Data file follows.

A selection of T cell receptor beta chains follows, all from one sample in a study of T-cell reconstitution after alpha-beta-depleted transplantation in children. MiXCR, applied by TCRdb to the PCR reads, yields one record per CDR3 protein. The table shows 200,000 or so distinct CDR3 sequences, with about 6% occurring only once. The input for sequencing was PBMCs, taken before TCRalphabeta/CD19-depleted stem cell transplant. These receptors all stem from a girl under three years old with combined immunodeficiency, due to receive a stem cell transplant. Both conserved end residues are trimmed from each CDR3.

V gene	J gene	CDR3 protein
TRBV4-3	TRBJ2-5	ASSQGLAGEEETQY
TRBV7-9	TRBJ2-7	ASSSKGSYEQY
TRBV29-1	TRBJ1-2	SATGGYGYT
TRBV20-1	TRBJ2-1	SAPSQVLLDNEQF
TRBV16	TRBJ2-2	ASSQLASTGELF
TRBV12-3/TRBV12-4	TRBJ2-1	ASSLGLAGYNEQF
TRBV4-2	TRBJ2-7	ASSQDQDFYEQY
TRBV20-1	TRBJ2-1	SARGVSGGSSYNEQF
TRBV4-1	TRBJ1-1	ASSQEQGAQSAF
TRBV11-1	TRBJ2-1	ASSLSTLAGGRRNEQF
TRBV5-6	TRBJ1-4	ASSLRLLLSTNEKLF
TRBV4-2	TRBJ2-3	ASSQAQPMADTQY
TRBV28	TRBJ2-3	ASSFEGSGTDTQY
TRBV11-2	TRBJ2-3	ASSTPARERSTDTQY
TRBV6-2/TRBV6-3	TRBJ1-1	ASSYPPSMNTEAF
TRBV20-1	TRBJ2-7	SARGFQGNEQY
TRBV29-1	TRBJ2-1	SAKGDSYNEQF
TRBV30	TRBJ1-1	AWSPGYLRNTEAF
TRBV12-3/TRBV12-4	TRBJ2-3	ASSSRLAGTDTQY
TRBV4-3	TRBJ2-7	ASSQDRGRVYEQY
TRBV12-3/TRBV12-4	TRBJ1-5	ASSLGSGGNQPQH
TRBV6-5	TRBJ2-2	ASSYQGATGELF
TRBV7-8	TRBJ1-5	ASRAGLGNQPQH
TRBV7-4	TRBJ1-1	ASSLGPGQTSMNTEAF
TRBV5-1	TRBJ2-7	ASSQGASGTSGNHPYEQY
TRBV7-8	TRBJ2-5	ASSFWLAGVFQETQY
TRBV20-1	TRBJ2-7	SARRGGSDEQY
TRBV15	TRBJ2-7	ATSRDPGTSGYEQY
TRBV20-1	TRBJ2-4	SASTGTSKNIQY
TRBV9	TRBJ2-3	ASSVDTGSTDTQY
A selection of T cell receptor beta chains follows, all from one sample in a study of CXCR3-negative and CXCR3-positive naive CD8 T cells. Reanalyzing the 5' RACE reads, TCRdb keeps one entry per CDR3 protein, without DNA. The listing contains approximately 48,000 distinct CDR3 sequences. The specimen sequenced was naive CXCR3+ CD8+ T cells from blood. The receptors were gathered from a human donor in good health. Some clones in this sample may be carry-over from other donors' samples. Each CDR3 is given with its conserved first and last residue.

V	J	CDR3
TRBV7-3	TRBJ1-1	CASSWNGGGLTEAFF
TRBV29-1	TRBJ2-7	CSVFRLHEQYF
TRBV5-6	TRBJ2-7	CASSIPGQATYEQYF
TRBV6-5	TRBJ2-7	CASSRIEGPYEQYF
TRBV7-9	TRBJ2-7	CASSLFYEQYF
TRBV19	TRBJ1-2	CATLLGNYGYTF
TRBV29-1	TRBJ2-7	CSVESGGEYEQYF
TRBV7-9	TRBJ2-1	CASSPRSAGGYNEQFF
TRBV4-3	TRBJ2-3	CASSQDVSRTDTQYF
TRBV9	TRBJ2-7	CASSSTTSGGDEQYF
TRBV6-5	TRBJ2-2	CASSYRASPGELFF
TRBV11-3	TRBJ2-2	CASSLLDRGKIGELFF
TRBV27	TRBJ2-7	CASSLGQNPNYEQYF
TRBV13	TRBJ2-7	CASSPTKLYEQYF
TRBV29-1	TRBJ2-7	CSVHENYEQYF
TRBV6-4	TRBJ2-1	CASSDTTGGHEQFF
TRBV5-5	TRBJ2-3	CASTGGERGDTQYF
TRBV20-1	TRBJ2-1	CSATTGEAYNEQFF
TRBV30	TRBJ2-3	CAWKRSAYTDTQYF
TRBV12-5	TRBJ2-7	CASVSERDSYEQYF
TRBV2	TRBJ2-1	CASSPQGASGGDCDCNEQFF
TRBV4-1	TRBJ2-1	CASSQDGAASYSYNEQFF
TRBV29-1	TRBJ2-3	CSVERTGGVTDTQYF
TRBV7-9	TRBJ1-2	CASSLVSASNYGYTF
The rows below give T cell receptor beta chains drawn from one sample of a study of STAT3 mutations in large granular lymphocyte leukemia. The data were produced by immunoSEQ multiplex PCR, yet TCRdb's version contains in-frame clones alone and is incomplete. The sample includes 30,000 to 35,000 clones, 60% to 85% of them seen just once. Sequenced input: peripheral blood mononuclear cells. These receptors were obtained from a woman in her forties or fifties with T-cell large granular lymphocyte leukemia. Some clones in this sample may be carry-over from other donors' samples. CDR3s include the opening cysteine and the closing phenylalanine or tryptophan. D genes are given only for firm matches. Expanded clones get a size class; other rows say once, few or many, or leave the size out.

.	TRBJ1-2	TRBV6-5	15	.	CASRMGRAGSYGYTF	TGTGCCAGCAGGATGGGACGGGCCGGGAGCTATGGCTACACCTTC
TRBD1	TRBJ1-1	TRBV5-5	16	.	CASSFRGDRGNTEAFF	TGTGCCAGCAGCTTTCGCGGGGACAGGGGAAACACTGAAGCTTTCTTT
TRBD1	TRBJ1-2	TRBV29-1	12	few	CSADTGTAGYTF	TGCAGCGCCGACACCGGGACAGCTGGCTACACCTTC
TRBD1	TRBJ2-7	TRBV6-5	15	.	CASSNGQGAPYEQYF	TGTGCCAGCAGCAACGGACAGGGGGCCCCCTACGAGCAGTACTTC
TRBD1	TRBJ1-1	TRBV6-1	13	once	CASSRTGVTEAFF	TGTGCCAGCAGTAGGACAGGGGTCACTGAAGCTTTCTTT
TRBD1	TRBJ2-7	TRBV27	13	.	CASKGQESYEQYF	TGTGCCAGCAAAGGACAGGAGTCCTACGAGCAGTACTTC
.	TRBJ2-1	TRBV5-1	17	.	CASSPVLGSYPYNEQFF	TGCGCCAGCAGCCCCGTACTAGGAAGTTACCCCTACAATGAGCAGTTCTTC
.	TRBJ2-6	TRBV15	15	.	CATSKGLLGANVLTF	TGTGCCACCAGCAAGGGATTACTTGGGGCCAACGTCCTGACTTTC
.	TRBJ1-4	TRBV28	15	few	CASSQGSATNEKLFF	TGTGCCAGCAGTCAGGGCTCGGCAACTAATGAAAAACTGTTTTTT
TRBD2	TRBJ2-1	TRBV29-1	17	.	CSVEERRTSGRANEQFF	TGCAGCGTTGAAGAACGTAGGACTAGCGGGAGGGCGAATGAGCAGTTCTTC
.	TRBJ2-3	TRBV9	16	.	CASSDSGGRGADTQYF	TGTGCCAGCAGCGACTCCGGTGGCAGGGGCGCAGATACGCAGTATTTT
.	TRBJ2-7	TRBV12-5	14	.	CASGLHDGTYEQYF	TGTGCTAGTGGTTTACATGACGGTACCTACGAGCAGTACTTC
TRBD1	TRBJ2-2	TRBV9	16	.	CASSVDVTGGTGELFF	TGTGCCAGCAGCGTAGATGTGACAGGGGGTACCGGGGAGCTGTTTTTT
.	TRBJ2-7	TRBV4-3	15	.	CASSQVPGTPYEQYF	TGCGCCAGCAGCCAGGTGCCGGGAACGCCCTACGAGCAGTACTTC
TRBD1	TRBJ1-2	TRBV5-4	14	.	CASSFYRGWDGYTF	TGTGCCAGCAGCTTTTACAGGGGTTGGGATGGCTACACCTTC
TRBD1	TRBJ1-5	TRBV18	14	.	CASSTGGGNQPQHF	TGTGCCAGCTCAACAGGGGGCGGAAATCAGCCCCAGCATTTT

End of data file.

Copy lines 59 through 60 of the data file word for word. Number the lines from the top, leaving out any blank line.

The rows below give T cell receptor beta chains drawn from one sample of a study of STAT3 mutations in large granular lymphocyte leukemia. The data were produced by immunoSEQ multiplex PCR, yet TCRdb's version contains in-frame clones alone and is incomplete. The sample includes 30,000 to 35,000 clones, 60% to 85% of them seen just once. Sequenced input: peripheral blood mononuclear cells. These receptors were obtained from a woman in her forties or fifties with T-cell large granular lymphocyte leukemia. Some clones in this sample may be carry-over from other donors' samples. CDR3s include the opening cysteine and the closing phenylalanine or tryptophan. D genes are given only for firm matches. Expanded clones get a size class; other rows say once, few or many, or leave the size out.

.	TRBJ1-2	TRBV6-5	15	.	CASRMGRAGSYGYTF	TGTGCCAGCAGGATGGGACGGGCCGGGAGCTATGGCTACACCTTC